Lindsay has also created a starter list of Aboriginal and Torres Strait Islander texts (non-fiction, novels, podcasts, news sites and Twitter accounts) for non-Indigenous, secondary English teachers. An earlier version was originally published in Words'Worth, the journal of the English Teachers Association of Queensland.
During the course of these activities, students will:
Teachers might also use these activities to:
Leah Purcell’s play The Drover’s Wife is rich in potential as a text to study in Senior English alongside more traditional stories of the Australian frontier. In particular, Purcell’s work appropriates Lawson’s iconic story, infusing it ‘with First Nations and Women’s history, calling into question the shameful treatment endured by both, at the hands of white men’ (Leticia Cáceres in Purcell 2016: xii).
With regard to the new English syllabus, a comparison of these narratives would suit very well ‘Unit 3: Textual Connections’ (see ACARA 2017: 3) and contribute (amongst others) to the following general syllabus objectives (ibid: 4):
4. make use of and analyse the ways cultural assumptions, values and beliefs underpin texts and invite audiences to take up positions.
5. use aesthetic features and stylistic devices to achieve purposes and analyse their effects in texts.
With regard to the latter, this workshop will (briefly) focus on the use of imagery, representation, dialogue, motif, juxtaposition, approaches to characterisation, and literary patterns and variations.
For teachers, the aim of these activities and resources is not to provide exhaustive advice on how The Drover's Wife might be used in a unit; instead, the aim is to open conversations about how Aboriginal and Torres Strait Islander texts can be centred and used to help non-Indigenous people to read colonial texts (such as Lawson’s short story) afresh, allowing their underlying Discourses/worldviews to be critiqued. This is not to suggest that the original cannot be read and enjoyed still: Leah Purcell herself states that ‘ […] I’ve grown up with this story and love it’ (Purcell 2016: vii). However, as has been suggested, in contemporary Australia, tales such as Lawson’s ‘ […] sound thin and one dimensional, like music on a dusty vinyl record that’s been played a few too many times. New versions might seek to add nuance and complexity […] the first Australians are no longer prepared to be rendered invisible and silent ’ (Schultz 2017: 9). This curriculum activity sequence is a modest attempt to help English teachers open up their practice and encourage them to make use of resources like BlackWords to help them do so.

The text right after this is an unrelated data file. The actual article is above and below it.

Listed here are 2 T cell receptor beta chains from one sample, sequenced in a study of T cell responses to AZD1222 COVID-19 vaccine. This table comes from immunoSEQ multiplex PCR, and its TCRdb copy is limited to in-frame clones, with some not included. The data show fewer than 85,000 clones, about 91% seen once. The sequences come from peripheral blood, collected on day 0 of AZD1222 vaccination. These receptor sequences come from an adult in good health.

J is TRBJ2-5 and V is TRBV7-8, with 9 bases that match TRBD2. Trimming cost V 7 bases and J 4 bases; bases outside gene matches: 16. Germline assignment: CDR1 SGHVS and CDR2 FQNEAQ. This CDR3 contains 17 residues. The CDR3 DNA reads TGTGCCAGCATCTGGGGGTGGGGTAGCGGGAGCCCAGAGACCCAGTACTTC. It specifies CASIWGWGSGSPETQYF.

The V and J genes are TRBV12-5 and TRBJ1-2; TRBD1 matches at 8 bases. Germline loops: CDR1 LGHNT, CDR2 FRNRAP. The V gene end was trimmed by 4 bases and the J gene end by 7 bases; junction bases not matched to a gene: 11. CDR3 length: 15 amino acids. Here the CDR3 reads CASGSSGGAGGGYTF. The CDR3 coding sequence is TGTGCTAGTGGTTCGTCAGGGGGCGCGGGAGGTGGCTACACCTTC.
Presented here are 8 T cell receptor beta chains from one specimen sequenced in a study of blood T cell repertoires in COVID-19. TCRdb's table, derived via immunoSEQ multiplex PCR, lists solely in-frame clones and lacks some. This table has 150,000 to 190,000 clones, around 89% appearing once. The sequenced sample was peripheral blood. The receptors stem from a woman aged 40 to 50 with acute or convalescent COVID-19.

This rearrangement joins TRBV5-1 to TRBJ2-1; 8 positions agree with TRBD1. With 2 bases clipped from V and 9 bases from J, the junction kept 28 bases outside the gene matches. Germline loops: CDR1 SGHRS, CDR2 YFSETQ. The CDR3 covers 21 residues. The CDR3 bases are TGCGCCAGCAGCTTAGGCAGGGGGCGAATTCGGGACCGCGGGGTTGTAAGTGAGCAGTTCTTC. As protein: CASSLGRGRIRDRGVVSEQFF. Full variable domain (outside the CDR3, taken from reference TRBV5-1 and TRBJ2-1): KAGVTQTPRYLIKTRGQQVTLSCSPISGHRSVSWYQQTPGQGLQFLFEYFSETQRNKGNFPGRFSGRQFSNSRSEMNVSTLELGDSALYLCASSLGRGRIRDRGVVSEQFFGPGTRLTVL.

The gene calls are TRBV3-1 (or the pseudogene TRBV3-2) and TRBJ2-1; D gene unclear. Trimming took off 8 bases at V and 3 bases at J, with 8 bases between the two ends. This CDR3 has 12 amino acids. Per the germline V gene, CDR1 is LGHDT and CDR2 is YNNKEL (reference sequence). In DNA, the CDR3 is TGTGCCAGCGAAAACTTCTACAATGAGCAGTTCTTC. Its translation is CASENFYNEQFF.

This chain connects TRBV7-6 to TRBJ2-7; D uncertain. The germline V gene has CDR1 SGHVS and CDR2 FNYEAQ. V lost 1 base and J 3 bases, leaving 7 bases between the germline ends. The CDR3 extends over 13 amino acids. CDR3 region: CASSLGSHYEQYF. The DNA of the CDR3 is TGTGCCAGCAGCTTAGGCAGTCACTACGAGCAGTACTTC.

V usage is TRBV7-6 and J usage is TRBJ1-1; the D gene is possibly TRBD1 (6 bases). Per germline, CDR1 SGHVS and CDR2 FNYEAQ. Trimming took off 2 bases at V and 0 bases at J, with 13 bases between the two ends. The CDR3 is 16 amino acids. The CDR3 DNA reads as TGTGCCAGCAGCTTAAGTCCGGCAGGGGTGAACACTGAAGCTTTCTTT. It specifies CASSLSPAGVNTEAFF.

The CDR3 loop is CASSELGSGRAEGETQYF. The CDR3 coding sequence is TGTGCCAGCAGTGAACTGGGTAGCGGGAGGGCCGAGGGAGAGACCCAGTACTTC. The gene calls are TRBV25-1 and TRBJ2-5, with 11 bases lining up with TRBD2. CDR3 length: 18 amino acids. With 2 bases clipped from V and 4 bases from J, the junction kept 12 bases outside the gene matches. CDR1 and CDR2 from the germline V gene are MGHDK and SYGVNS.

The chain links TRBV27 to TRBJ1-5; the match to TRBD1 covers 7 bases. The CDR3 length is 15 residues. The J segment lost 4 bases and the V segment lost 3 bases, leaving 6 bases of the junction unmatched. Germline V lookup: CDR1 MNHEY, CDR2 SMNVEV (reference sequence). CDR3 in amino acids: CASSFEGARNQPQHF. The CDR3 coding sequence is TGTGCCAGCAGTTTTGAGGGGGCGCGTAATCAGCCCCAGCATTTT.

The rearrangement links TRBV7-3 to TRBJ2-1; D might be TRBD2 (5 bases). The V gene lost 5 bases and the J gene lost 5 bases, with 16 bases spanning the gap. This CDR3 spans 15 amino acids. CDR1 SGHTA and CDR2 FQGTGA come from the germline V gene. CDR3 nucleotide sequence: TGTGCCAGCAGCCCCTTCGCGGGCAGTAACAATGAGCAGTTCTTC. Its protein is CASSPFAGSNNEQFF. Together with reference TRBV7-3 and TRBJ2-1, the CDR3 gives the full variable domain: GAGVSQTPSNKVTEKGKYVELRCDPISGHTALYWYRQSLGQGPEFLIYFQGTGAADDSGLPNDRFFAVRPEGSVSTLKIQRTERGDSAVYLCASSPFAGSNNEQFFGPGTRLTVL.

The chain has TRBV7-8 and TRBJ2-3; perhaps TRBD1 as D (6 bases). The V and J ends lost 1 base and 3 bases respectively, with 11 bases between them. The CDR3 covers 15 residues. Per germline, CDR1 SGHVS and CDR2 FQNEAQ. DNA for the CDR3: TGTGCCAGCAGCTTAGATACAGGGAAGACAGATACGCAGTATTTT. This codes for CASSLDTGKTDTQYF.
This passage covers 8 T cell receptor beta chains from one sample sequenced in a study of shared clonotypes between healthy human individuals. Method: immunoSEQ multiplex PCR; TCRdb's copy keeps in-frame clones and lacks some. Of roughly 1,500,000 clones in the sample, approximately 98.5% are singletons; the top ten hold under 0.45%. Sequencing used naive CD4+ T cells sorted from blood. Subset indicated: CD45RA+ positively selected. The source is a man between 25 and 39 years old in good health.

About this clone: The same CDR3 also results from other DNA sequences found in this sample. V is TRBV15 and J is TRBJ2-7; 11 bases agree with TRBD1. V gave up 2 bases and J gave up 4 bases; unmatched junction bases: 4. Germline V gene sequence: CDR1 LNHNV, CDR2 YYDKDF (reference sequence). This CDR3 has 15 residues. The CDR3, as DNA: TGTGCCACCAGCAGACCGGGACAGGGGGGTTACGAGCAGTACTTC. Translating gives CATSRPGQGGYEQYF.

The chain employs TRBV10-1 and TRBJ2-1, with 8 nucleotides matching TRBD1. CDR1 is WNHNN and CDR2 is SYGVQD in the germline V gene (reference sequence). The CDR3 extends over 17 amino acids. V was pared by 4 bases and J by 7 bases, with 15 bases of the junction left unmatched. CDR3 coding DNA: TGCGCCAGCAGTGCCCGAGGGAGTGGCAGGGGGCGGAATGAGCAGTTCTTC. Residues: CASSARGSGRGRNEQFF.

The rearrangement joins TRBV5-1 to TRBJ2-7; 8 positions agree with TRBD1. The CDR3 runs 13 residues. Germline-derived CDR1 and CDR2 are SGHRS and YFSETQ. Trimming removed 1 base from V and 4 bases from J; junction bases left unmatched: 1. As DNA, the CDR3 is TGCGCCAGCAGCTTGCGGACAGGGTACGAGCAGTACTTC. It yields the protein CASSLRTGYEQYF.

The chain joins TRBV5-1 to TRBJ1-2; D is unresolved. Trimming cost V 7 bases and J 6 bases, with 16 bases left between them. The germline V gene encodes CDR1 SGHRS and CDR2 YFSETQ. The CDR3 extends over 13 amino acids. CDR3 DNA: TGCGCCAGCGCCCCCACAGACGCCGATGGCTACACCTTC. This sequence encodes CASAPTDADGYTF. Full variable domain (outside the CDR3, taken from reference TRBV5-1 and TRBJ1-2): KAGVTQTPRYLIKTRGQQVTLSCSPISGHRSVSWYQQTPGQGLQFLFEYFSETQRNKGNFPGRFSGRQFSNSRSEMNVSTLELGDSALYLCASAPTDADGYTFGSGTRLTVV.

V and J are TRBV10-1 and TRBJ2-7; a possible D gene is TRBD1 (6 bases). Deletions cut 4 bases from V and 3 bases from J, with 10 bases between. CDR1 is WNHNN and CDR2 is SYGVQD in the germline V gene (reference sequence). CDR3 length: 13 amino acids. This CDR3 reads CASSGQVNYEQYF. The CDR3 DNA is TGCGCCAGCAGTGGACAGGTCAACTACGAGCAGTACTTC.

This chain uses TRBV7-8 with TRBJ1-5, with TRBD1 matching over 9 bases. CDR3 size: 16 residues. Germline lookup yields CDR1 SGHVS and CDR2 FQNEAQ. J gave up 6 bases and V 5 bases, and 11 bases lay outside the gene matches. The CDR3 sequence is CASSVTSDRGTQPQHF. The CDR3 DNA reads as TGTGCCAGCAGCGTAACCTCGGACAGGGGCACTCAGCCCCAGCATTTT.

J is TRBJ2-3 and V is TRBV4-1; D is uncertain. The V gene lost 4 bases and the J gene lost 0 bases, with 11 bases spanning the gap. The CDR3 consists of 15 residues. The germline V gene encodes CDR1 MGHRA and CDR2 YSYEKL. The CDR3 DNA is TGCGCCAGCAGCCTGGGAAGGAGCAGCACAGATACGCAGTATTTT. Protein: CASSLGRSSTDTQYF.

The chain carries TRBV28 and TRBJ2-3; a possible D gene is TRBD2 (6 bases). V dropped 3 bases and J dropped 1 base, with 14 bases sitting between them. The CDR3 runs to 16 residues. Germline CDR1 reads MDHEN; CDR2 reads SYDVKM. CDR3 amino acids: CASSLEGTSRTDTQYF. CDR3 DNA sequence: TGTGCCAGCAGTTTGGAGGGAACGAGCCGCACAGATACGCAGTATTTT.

Although the activities below are based on short extracts from a range of texts, teachers could expand the scope and study at least one of the texts (e.g. Purcell's The Drover's Wife or Eckermann's Ruby Moonlight) in full.
A caution: Purcell's play does contain a rape scene, brief in terms of words on the page, but integral to the story. Also, there is in the second half of the play some high level coarse language (although nothing that would not now be heard on free-to-air television after 8.30pm). Please take this into consideration within the context of your own school community when making text selections. Regardless, as this plan shows, extracts from the play can be used if desired and all the activities would transfer to the study of alternative texts.
After the double bubble map has been completed, in small groups students should discuss:
A completed double bubble map is available for teacher reference. Note: The answers for the Purcell text include evidence from across the whole extract (Text 1 above) and not just the portion examined in detail in Activity 1.
A completed retrieval chart with suggested answers can be found here.
When completed, students should discuss:
Students could continue to examine these representations across the whole of both texts.
Eckermann, A. 2012, Ruby Moonlight, Magabala Books, Broome (Western Australia).
Hookey, G. 2017, Summoning Time: Painting & Politikill Transition in MURRILAND!, Griffith University, Nathan (Queensland).
Lawson, H. 1985/1892, ‘The Drover’s Wife’, My Country: Australian Poetry and Short Stories Two Hundred Years, ed L. Kramer, Landsdowne Press, Sydney, pp. 198-204.
Purcell, L. 2016, The Drover’s Wife, Currency Press, Sydney.
QCAA 2017, English 2019 v1.1: General Senior Syllabus, Queensland Government, Queensland.
Schultz, J. 2017, ‘Stories We Tell Ourselves’, Griffith Review, no. 58, pp. 7-11.
You might be interested in...